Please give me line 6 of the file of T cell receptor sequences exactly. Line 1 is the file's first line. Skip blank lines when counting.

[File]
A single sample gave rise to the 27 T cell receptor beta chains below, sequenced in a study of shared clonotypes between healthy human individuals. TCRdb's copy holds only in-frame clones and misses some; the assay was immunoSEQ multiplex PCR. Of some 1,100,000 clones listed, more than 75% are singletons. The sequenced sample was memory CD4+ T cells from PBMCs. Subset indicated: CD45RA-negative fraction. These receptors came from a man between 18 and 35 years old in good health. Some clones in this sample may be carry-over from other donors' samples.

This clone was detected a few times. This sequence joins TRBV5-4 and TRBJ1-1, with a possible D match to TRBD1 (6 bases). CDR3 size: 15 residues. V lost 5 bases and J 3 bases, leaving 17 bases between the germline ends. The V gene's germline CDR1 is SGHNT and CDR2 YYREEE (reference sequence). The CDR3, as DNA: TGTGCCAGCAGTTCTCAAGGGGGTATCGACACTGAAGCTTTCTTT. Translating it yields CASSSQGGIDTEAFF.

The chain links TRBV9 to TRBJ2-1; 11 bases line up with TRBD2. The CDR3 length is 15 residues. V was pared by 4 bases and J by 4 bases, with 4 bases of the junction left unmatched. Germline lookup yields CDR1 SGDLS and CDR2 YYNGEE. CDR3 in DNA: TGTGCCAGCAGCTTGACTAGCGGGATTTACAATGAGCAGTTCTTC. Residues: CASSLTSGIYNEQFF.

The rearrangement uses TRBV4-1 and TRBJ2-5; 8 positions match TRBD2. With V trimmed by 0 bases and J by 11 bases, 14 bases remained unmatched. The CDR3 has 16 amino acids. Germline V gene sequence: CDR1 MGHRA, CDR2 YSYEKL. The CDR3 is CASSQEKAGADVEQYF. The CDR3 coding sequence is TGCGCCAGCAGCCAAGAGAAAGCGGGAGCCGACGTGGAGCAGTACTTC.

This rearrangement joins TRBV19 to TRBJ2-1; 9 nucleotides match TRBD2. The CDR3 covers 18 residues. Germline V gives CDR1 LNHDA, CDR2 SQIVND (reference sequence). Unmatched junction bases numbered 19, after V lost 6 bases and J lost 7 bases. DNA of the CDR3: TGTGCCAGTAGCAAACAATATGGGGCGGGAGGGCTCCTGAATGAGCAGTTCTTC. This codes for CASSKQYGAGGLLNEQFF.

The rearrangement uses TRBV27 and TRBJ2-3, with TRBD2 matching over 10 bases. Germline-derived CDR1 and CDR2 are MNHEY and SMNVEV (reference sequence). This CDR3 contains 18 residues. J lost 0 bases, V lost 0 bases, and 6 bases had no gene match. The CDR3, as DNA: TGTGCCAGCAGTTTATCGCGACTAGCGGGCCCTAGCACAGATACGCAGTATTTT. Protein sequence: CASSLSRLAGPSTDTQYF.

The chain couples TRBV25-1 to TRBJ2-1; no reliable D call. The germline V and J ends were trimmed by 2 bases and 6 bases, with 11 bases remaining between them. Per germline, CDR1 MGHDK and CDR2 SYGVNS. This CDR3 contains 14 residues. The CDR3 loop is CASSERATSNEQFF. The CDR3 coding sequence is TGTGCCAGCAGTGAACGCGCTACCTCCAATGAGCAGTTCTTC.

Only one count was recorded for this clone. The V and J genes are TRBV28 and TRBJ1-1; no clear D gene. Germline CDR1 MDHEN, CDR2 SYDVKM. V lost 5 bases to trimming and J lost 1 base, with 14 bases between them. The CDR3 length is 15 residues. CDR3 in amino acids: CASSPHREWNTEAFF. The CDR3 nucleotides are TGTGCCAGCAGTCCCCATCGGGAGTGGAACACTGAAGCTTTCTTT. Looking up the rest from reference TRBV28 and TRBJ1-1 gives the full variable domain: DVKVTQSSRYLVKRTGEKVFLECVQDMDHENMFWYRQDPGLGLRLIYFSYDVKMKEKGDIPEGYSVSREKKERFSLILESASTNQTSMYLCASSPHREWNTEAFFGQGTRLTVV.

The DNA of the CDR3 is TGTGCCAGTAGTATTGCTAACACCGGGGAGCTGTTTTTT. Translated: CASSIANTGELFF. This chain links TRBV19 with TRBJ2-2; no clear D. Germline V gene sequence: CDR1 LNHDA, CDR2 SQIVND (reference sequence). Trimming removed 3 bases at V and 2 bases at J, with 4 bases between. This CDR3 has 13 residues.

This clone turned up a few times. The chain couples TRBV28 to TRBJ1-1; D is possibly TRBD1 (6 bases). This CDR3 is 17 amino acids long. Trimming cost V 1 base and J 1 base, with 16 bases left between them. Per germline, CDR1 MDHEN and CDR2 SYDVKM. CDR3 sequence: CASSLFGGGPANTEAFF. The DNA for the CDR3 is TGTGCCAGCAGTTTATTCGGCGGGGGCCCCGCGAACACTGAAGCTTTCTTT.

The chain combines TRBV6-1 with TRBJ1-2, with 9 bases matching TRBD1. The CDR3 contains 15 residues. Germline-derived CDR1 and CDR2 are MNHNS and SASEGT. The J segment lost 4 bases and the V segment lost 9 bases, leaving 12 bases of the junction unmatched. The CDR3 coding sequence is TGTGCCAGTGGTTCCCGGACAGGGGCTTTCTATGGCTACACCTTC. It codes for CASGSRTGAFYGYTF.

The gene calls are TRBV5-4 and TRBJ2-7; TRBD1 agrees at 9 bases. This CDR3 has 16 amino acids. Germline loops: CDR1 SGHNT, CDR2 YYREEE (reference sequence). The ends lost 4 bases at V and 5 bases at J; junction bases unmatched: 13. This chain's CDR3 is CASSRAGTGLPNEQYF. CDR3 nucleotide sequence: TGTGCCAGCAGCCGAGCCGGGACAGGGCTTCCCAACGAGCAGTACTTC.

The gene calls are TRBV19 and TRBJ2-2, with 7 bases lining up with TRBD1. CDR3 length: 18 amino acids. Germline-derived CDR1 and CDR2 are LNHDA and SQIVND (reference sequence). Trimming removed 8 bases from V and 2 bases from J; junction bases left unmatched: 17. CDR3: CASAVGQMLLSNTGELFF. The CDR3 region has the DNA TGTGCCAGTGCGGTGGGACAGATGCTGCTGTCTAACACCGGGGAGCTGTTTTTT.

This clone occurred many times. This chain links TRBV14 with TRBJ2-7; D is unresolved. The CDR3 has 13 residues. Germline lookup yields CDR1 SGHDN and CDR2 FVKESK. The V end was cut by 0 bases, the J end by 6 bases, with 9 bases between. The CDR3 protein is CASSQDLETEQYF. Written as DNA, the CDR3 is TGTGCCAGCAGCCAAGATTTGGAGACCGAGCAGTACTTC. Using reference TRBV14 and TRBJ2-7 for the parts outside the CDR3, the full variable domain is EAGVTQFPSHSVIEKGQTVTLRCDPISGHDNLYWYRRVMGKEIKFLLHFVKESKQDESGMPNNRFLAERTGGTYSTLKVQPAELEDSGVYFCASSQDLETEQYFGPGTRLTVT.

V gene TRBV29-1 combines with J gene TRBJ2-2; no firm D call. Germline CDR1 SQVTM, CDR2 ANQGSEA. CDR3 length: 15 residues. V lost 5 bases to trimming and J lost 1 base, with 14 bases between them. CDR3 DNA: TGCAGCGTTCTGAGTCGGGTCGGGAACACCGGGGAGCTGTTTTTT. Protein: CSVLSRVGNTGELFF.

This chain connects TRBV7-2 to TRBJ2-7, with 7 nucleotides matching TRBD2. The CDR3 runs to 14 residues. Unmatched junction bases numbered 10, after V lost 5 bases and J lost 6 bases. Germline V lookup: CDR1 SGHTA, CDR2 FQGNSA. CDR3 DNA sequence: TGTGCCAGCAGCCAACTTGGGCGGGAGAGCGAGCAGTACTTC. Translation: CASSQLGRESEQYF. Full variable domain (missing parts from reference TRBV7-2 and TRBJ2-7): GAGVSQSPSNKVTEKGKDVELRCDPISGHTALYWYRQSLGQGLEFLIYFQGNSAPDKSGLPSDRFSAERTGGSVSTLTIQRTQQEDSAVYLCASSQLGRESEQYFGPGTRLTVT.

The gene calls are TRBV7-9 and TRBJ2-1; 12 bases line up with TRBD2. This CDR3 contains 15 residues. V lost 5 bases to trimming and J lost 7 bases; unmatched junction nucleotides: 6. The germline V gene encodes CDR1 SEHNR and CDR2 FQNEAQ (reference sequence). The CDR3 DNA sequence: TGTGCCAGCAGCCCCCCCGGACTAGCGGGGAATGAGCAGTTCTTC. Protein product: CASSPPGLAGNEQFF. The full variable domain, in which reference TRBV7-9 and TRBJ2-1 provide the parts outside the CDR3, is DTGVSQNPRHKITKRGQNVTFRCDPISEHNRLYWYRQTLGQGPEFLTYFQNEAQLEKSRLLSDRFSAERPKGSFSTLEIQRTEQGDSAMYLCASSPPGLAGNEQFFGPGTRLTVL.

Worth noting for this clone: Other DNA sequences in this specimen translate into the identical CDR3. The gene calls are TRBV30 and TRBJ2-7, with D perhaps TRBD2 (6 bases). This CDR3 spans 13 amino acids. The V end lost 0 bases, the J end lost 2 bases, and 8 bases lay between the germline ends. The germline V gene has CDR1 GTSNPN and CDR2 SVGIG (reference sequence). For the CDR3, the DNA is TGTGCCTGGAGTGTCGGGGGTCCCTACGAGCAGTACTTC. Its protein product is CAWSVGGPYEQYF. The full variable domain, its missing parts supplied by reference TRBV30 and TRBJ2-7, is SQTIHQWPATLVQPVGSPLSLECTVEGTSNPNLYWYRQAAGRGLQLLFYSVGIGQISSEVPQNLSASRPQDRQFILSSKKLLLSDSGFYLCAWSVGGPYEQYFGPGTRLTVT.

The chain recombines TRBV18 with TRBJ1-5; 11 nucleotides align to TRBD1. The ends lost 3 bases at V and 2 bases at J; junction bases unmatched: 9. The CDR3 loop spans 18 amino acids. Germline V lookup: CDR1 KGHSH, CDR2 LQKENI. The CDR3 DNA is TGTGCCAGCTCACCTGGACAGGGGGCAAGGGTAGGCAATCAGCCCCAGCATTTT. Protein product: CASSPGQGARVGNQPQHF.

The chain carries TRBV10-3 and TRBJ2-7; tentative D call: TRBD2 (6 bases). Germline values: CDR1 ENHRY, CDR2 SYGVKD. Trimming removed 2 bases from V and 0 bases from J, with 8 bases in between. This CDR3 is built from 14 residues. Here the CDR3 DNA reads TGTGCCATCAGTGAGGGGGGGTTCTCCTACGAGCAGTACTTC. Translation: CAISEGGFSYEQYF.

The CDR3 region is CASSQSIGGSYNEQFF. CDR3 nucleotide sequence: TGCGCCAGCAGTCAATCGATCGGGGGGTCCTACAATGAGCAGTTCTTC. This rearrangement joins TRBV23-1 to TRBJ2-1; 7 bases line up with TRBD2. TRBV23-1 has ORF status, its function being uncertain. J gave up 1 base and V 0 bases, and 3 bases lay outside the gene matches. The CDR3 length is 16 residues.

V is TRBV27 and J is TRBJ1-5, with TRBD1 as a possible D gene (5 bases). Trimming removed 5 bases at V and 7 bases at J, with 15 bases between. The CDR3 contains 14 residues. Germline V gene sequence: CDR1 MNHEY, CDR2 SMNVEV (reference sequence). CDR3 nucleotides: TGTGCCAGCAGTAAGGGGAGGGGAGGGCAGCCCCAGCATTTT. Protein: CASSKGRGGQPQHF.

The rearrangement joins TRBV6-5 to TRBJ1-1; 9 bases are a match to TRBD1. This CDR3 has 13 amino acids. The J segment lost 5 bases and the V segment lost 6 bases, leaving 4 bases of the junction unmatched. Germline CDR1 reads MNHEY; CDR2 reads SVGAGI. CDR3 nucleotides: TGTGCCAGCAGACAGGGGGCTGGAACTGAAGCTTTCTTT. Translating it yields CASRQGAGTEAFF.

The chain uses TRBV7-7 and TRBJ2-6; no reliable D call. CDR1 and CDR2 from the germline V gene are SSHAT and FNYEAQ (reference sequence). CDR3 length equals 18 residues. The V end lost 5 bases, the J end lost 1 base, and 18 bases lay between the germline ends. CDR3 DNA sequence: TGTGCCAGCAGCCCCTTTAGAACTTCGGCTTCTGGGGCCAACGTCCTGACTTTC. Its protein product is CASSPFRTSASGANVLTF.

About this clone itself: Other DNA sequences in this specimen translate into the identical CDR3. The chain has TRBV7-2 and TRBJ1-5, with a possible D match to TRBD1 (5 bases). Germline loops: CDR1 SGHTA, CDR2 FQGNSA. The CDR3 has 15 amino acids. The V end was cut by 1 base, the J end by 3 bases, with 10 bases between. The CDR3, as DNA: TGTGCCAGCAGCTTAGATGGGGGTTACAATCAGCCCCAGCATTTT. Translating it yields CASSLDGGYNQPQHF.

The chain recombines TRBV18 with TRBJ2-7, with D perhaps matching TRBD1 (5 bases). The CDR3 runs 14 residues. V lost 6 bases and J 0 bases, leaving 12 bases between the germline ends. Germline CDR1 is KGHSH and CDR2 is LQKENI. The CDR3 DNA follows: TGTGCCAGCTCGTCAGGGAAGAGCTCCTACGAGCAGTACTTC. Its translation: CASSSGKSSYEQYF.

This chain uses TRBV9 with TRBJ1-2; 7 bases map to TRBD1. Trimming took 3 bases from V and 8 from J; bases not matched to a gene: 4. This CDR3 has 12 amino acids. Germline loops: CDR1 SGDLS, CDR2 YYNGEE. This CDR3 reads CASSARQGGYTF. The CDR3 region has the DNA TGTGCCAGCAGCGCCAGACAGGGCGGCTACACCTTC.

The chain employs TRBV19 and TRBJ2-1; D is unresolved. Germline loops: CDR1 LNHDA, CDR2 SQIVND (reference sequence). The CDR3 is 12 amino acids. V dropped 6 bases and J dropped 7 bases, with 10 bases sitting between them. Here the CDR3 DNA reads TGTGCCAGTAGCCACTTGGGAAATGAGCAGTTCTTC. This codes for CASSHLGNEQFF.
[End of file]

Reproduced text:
The rearrangement uses TRBV27 and TRBJ2-3, with TRBD2 matching over 10 bases. Germline-derived CDR1 and CDR2 are MNHEY and SMNVEV (reference sequence). This CDR3 contains 18 residues. J lost 0 bases, V lost 0 bases, and 6 bases had no gene match. The CDR3, as DNA: TGTGCCAGCAGTTTATCGCGACTAGCGGGCCCTAGCACAGATACGCAGTATTTT. Protein sequence: CASSLSRLAGPSTDTQYF.